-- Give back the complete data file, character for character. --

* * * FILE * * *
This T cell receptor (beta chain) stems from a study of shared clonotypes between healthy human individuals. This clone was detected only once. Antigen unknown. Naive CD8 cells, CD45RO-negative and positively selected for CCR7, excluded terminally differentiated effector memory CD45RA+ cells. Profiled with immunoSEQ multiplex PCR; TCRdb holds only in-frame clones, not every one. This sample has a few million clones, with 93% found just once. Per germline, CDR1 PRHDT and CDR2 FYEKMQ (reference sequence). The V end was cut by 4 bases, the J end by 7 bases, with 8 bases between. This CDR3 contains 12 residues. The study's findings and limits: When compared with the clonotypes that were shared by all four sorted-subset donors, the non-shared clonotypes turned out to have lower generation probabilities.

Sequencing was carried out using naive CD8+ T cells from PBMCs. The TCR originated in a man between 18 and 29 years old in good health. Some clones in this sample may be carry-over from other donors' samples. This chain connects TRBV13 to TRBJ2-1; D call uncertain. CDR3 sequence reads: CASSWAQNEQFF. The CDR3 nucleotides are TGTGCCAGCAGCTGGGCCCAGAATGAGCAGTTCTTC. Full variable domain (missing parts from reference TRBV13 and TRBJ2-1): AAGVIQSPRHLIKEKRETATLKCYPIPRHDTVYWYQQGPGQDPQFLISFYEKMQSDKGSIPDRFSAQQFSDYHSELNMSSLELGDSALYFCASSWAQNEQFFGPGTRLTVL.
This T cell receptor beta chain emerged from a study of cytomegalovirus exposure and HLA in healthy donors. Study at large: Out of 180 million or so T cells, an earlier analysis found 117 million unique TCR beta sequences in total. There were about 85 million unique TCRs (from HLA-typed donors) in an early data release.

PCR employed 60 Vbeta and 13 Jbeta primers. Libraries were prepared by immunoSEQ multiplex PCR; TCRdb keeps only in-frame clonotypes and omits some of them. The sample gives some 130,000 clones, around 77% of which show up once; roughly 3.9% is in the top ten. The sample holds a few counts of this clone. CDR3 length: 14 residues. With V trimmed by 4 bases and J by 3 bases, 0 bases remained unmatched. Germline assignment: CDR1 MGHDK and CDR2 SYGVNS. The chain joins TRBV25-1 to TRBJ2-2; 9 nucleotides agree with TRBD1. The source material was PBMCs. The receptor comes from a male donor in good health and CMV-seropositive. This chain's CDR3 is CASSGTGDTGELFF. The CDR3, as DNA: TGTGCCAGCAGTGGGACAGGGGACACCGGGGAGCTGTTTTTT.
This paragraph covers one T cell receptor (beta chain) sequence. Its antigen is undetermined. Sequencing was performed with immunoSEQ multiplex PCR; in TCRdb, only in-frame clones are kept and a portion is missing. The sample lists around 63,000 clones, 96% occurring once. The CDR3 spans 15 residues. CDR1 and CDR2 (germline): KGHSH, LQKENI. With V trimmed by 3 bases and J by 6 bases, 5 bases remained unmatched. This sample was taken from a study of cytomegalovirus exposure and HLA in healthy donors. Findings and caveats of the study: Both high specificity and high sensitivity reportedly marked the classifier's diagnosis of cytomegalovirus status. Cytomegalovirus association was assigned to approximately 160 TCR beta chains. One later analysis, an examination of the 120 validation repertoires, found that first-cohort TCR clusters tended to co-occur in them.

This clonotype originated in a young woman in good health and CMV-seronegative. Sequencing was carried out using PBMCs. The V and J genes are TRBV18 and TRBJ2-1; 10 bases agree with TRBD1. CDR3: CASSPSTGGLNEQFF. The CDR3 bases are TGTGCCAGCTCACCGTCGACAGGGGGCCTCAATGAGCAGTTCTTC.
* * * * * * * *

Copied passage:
This T cell receptor (beta chain) stems from a study of shared clonotypes between healthy human individuals. This clone was detected only once. Antigen unknown. Naive CD8 cells, CD45RO-negative and positively selected for CCR7, excluded terminally differentiated effector memory CD45RA+ cells. Profiled with immunoSEQ multiplex PCR; TCRdb holds only in-frame clones, not every one. This sample has a few million clones, with 93% found just once. Per germline, CDR1 PRHDT and CDR2 FYEKMQ (reference sequence). The V end was cut by 4 bases, the J end by 7 bases, with 8 bases between. This CDR3 contains 12 residues. The study's findings and limits: When compared with the clonotypes that were shared by all four sorted-subset donors, the non-shared clonotypes turned out to have lower generation probabilities.

Sequencing was carried out using naive CD8+ T cells from PBMCs. The TCR originated in a man between 18 and 29 years old in good health. Some clones in this sample may be carry-over from other donors' samples. This chain connects TRBV13 to TRBJ2-1; D call uncertain. CDR3 sequence reads: CASSWAQNEQFF. The CDR3 nucleotides are TGTGCCAGCAGCTGGGCCCAGAATGAGCAGTTCTTC. Full variable domain (missing parts from reference TRBV13 and TRBJ2-1): AAGVIQSPRHLIKEKRETATLKCYPIPRHDTVYWYQQGPGQDPQFLISFYEKMQSDKGSIPDRFSAQQFSDYHSELNMSSLELGDSALYFCASSWAQNEQFFGPGTRLTVL.
This T cell receptor beta chain emerged from a study of cytomegalovirus exposure and HLA in healthy donors. Study at large: Out of 180 million or so T cells, an earlier analysis found 117 million unique TCR beta sequences in total. There were about 85 million unique TCRs (from HLA-typed donors) in an early data release.

PCR employed 60 Vbeta and 13 Jbeta primers. Libraries were prepared by immunoSEQ multiplex PCR; TCRdb keeps only in-frame clonotypes and omits some of them. The sample gives some 130,000 clones, around 77% of which show up once; roughly 3.9% is in the top ten. The sample holds a few counts of this clone. CDR3 length: 14 residues. With V trimmed by 4 bases and J by 3 bases, 0 bases remained unmatched. Germline assignment: CDR1 MGHDK and CDR2 SYGVNS. The chain joins TRBV25-1 to TRBJ2-2; 9 nucleotides agree with TRBD1. The source material was PBMCs. The receptor comes from a male donor in good health and CMV-seropositive. This chain's CDR3 is CASSGTGDTGELFF. The CDR3, as DNA: TGTGCCAGCAGTGGGACAGGGGACACCGGGGAGCTGTTTTTT.
This paragraph covers one T cell receptor (beta chain) sequence. Its antigen is undetermined. Sequencing was performed with immunoSEQ multiplex PCR; in TCRdb, only in-frame clones are kept and a portion is missing. The sample lists around 63,000 clones, 96% occurring once. The CDR3 spans 15 residues. CDR1 and CDR2 (germline): KGHSH, LQKENI. With V trimmed by 3 bases and J by 6 bases, 5 bases remained unmatched. This sample was taken from a study of cytomegalovirus exposure and HLA in healthy donors. Findings and caveats of the study: Both high specificity and high sensitivity reportedly marked the classifier's diagnosis of cytomegalovirus status. Cytomegalovirus association was assigned to approximately 160 TCR beta chains. One later analysis, an examination of the 120 validation repertoires, found that first-cohort TCR clusters tended to co-occur in them.

This clonotype originated in a young woman in good health and CMV-seronegative. Sequencing was carried out using PBMCs. The V and J genes are TRBV18 and TRBJ2-1; 10 bases agree with TRBD1. CDR3: CASSPSTGGLNEQFF. The CDR3 bases are TGTGCCAGCTCACCGTCGACAGGGGGCCTCAATGAGCAGTTCTTC.